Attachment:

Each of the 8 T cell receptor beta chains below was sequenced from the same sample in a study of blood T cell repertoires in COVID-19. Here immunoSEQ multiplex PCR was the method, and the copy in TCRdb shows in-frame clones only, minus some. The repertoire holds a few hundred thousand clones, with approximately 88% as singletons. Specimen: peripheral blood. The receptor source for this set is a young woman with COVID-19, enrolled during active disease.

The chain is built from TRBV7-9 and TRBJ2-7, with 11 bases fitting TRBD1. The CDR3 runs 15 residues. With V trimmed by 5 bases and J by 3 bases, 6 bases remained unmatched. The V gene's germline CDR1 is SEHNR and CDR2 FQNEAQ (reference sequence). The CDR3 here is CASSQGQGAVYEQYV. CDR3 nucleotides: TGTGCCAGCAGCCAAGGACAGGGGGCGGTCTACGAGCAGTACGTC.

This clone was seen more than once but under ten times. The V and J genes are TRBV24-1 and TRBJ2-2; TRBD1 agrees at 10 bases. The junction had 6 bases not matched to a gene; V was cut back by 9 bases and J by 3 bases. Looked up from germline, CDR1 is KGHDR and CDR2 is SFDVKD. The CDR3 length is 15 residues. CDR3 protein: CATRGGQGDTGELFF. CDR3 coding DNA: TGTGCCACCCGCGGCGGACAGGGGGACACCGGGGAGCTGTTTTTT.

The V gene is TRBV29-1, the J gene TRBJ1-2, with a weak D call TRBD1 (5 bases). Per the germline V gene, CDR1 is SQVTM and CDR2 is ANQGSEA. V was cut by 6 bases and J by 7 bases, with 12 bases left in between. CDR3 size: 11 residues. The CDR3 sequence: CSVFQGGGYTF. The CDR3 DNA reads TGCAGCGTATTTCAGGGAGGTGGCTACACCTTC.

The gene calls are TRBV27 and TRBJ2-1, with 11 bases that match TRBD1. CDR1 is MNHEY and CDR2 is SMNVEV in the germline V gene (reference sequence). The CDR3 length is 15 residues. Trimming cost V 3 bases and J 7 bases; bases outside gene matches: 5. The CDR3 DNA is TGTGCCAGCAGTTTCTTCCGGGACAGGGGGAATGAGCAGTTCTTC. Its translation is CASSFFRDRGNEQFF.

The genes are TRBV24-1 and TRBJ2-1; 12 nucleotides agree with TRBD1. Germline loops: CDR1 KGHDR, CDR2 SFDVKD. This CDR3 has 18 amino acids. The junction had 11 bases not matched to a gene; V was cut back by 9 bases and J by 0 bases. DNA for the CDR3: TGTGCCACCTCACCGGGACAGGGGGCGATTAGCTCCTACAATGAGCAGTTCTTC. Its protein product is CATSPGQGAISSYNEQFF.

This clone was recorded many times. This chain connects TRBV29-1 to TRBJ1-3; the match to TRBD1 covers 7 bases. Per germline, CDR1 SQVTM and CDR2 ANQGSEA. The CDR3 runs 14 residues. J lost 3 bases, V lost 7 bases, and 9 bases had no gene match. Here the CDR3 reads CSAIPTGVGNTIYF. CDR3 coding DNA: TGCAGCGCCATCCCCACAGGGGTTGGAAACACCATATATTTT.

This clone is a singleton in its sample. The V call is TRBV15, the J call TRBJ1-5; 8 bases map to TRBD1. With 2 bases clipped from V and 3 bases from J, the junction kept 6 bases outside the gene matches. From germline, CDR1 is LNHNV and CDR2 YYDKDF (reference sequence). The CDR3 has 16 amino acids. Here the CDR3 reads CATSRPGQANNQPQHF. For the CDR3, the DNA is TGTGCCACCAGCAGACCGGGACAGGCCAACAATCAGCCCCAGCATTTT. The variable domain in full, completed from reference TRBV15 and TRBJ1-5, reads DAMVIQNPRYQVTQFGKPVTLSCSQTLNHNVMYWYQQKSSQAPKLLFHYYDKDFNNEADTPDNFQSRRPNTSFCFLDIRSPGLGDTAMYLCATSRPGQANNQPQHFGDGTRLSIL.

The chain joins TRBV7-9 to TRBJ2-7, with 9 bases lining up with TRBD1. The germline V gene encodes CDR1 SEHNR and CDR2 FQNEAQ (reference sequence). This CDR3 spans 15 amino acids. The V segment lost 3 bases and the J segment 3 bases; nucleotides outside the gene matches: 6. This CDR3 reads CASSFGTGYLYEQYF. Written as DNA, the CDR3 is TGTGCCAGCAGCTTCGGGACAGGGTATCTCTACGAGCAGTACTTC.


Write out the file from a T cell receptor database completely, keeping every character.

Each of the 8 T cell receptor beta chains below was sequenced from the same sample in a study of blood T cell repertoires in COVID-19. Here immunoSEQ multiplex PCR was the method, and the copy in TCRdb shows in-frame clones only, minus some. The repertoire holds a few hundred thousand clones, with approximately 88% as singletons. Specimen: peripheral blood. The receptor source for this set is a young woman with COVID-19, enrolled during active disease.

The chain is built from TRBV7-9 and TRBJ2-7, with 11 bases fitting TRBD1. The CDR3 runs 15 residues. With V trimmed by 5 bases and J by 3 bases, 6 bases remained unmatched. The V gene's germline CDR1 is SEHNR and CDR2 FQNEAQ (reference sequence). The CDR3 here is CASSQGQGAVYEQYV. CDR3 nucleotides: TGTGCCAGCAGCCAAGGACAGGGGGCGGTCTACGAGCAGTACGTC.

This clone was seen more than once but under ten times. The V and J genes are TRBV24-1 and TRBJ2-2; TRBD1 agrees at 10 bases. The junction had 6 bases not matched to a gene; V was cut back by 9 bases and J by 3 bases. Looked up from germline, CDR1 is KGHDR and CDR2 is SFDVKD. The CDR3 length is 15 residues. CDR3 protein: CATRGGQGDTGELFF. CDR3 coding DNA: TGTGCCACCCGCGGCGGACAGGGGGACACCGGGGAGCTGTTTTTT.

The V gene is TRBV29-1, the J gene TRBJ1-2, with a weak D call TRBD1 (5 bases). Per the germline V gene, CDR1 is SQVTM and CDR2 is ANQGSEA. V was cut by 6 bases and J by 7 bases, with 12 bases left in between. CDR3 size: 11 residues. The CDR3 sequence: CSVFQGGGYTF. The CDR3 DNA reads TGCAGCGTATTTCAGGGAGGTGGCTACACCTTC.

The gene calls are TRBV27 and TRBJ2-1, with 11 bases that match TRBD1. CDR1 is MNHEY and CDR2 is SMNVEV in the germline V gene (reference sequence). The CDR3 length is 15 residues. Trimming cost V 3 bases and J 7 bases; bases outside gene matches: 5. The CDR3 DNA is TGTGCCAGCAGTTTCTTCCGGGACAGGGGGAATGAGCAGTTCTTC. Its translation is CASSFFRDRGNEQFF.

The genes are TRBV24-1 and TRBJ2-1; 12 nucleotides agree with TRBD1. Germline loops: CDR1 KGHDR, CDR2 SFDVKD. This CDR3 has 18 amino acids. The junction had 11 bases not matched to a gene; V was cut back by 9 bases and J by 0 bases. DNA for the CDR3: TGTGCCACCTCACCGGGACAGGGGGCGATTAGCTCCTACAATGAGCAGTTCTTC. Its protein product is CATSPGQGAISSYNEQFF.

This clone was recorded many times. This chain connects TRBV29-1 to TRBJ1-3; the match to TRBD1 covers 7 bases. Per germline, CDR1 SQVTM and CDR2 ANQGSEA. The CDR3 runs 14 residues. J lost 3 bases, V lost 7 bases, and 9 bases had no gene match. Here the CDR3 reads CSAIPTGVGNTIYF. CDR3 coding DNA: TGCAGCGCCATCCCCACAGGGGTTGGAAACACCATATATTTT.

This clone is a singleton in its sample. The V call is TRBV15, the J call TRBJ1-5; 8 bases map to TRBD1. With 2 bases clipped from V and 3 bases from J, the junction kept 6 bases outside the gene matches. From germline, CDR1 is LNHNV and CDR2 YYDKDF (reference sequence). The CDR3 has 16 amino acids. Here the CDR3 reads CATSRPGQANNQPQHF. For the CDR3, the DNA is TGTGCCACCAGCAGACCGGGACAGGCCAACAATCAGCCCCAGCATTTT. The variable domain in full, completed from reference TRBV15 and TRBJ1-5, reads DAMVIQNPRYQVTQFGKPVTLSCSQTLNHNVMYWYQQKSSQAPKLLFHYYDKDFNNEADTPDNFQSRRPNTSFCFLDIRSPGLGDTAMYLCATSRPGQANNQPQHFGDGTRLSIL.

The chain joins TRBV7-9 to TRBJ2-7, with 9 bases lining up with TRBD1. The germline V gene encodes CDR1 SEHNR and CDR2 FQNEAQ (reference sequence). This CDR3 spans 15 amino acids. The V segment lost 3 bases and the J segment 3 bases; nucleotides outside the gene matches: 6. This CDR3 reads CASSFGTGYLYEQYF. Written as DNA, the CDR3 is TGTGCCAGCAGCTTCGGGACAGGGTATCTCTACGAGCAGTACTTC.